Cigna Corp. CFO Brian Evanko said investors should expect the Connecticut-based insurance and health services holding company to become more active in the M&A market as it continues to weave together its two main divisions.
Speaking last week at an investor conference hosted by Bank of America, Evanko said Cigna is looking to grow both its government insurance businesses and the care services units of its Evernorth division, which also houses Express Scripts, a pharmacy benefits manager and the MDLive business. As of January, the Evernorth universe also includes an investment in the VillageMD clinic chain—as of last month, Cigna’s commitment totals $2.7 billion—and Evanko said investors “should expect there to be more investment in that area going forward” as well as in adjacent markets.
“I’m not sure I would use the term arms race per se,” Evanko responded to a question from BofA analyst Kevin Fischbeck about other big healthcare brands—think primarily of CVS and Walgreens Boots Alliance—being active buyers of late. “But we are interested in acquiring more capabilities in the Evernorth care platform, whether that be care management, care coordination and targeted care delivery but in a manner that’s synergistic with the rest of the company.”
During the first three months of this year, Cigna booked nearly $3.1 billion in external health services revenues, an increase of 21 percent from the early 2022. Over time, the company’s leaders think they can increase Evernorth Health Services’ share of the total cost of care incurred by their insurance plans to 50 percent from today’s roughly 30 percent. In dollars, that tighter integration is expected to generate up to $20 billion in revenues.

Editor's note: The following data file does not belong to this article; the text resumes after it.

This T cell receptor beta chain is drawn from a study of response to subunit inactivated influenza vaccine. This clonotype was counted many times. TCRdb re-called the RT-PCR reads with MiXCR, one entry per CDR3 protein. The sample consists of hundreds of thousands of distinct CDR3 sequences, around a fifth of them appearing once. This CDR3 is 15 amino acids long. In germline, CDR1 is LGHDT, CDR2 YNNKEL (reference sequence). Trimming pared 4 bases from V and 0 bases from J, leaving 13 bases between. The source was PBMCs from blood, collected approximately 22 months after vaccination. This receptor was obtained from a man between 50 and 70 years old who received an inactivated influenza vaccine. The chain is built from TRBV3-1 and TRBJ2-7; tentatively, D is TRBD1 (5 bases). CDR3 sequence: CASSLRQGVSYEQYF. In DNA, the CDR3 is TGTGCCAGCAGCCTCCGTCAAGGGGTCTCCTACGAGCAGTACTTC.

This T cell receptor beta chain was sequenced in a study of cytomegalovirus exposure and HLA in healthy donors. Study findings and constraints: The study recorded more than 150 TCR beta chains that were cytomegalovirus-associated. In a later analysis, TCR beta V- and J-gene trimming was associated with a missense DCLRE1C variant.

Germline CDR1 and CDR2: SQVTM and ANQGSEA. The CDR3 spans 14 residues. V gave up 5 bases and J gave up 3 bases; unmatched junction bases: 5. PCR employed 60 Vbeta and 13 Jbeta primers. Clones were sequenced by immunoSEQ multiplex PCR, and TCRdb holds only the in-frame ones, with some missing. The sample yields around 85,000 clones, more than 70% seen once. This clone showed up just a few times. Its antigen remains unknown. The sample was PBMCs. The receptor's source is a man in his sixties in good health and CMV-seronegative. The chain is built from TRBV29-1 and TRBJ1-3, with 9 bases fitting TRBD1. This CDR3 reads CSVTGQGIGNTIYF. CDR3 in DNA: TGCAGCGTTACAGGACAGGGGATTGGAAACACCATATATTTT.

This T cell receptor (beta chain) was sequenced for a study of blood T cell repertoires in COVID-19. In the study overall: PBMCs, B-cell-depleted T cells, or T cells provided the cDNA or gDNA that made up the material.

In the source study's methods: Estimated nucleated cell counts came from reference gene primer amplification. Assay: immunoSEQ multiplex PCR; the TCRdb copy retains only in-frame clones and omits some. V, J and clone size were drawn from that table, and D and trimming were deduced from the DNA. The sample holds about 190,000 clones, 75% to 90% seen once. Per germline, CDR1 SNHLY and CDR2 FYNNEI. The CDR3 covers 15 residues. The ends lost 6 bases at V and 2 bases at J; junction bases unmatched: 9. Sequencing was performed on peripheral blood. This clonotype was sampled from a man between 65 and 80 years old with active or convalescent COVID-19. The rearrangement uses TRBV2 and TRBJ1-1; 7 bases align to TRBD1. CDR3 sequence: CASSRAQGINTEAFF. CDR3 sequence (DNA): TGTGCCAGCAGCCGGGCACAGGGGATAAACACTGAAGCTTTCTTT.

Evanko noted in his BofA comments that he and Chairman and CEO David Cordani are “not willing to chase assets” just to own them or if the targets don’t fit with the company’s existing businesses. But he added that there are opportunities to scale up certain segments, including those working with government insurance plans. Cigna today works with about 600,000 Medicare Advantage enrollees as well as more than 700,000 individual exchange customers in 16 states. In addition to those, the company also would consider expanding its traditional Medicare book and buying service companies.
In the first quarter, Cigna’s U.S. Government division pulled in nearly $4.2 billion in revenue, up from $3.4 billion in the prior-year quarter. This year, those sales accounted for 9 percent of Cigna’s revenues from external customers.
Arms race or not, Evanko and Cordani have a significant war chest at their disposal: From 2022 to 2026, they expect Cigna to generate some $50 billion in cash from its operations. About $28 billion of that has been earmarked for either share buybacks—a point of emphasis in recent quarters as Cigna stock has slid more than 20 percent since December—or strategic acquisitions.
Shares of Cigna (Ticker: CI) were changing hands around $257 in midday trading May 12. After their recent move down, the company’s market capitalization now stands around $76 billion.